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Old Dixie-Narco buildings sold to Calif. firm

January 08, 2007|by DAVE McMILLION

RANSON, W.Va. - Three commercial buildings that once were part of the Dixie-Narco vending machine plant have been sold to a Los Angeles firm that specializes in reuse of manufacturing facilities, local officials say.

Whirlpool Corp., which owned the buildings, announced last week that it sold the properties in the Second Street area as part of a larger deal that involved the sale of facilities in Illinois, Arkansas, South Carolina and Iowa.

The Ranson buildings - along with former manufacturing sites in Illinois, Arkansas and Iowa - were sold as a package to Industrial Realty Group of Los Angeles, according to Whirlpool officials.

Industrial Realty Group acquires, preserves, redevelops, cleans and repositions existing properties for modern-day use, according to the company's Web site.

The firm redevelops excess corporate facilities, and closed military and government facilities. It is among the largest private owners of commercial properties in the U.S., the Web site said. Industrial Realty Group is recognized as one of the leaders in repositioning underperforming assets, according to the Web site.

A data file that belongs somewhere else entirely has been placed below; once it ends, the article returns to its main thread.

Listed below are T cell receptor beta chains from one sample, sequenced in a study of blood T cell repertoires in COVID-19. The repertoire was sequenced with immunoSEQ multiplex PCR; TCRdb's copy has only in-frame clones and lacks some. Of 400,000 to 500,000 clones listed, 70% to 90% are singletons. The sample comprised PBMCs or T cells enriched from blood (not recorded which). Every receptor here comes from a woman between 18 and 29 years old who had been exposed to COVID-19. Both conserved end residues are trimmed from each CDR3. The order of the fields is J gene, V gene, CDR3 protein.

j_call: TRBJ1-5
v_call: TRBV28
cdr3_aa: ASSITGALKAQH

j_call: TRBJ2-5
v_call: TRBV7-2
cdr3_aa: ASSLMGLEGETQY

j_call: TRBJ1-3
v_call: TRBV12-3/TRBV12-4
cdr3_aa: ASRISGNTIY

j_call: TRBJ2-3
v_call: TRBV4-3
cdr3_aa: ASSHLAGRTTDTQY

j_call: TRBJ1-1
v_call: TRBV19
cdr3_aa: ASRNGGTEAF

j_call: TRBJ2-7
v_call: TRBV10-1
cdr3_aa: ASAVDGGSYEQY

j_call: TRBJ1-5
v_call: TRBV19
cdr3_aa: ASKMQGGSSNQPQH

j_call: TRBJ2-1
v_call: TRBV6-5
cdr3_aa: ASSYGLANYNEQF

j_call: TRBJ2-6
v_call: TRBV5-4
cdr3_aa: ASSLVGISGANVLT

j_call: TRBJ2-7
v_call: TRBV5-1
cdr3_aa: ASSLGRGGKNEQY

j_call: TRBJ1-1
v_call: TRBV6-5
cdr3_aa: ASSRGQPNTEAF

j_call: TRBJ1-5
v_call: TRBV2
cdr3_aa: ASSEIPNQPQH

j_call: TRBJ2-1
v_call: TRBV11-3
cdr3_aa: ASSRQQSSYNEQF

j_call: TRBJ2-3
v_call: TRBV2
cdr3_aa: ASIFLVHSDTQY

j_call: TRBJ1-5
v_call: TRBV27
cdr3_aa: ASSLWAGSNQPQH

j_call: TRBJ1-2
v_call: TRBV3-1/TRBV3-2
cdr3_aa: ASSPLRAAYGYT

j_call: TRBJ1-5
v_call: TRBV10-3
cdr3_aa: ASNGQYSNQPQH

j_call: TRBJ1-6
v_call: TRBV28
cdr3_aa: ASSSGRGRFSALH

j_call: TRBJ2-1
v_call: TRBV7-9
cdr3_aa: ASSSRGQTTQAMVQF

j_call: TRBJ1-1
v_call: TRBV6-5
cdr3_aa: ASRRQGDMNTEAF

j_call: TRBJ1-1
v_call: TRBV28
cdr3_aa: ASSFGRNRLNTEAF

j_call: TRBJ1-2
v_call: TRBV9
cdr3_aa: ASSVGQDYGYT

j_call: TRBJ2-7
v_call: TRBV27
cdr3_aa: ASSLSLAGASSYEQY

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Jane Peters, director of the Jefferson County Development Authority, which worked on the sale, said she did not know the terms of the deal.

The three buildings have about 230,000 square feet of space and Industrial Realty Group will retrofit the former Dixie-Narco buildings with plans of leasing them to new tenants, Peters said.

The buildings previously were owned by Maytag Corp., which owned Dixie-Narco. Whirlpool acquired Maytag on March 31.

Whirlpool sold the Dixie-Narco vending systems and the Amana commercial microwave business.

Hundreds of people once worked at Dixie-Narco. The Ranson plant closed in the early 1990s.

AB&C Group Inc., a bulk mailing company, moved into part of the plant, but AB&C officials announced last year they were moving to Berkeley County.

Another part of the plant was being leased by Kidde Fire Fighting Inc., which decided last year to close its Ranson operations.

The third building is being used by the City of Ranson as a civic center.

Ranson Mayor David Hamill said Sunday he could not comment on whether the Whirlpool deal with Industrial Realty Group would affect the civic center.

Peters said a company has expressed interest in the building that was used by Kidde Fire Fighting, but she could not offer more details.

"We believe that the sale of these properties and the resulting future reuse and redevelopment is another important step forward in the ongoing transition of each of the communities," David L. Swift, Whirlpool North America president, said in a statement.

The Associated Press contributed to this story.

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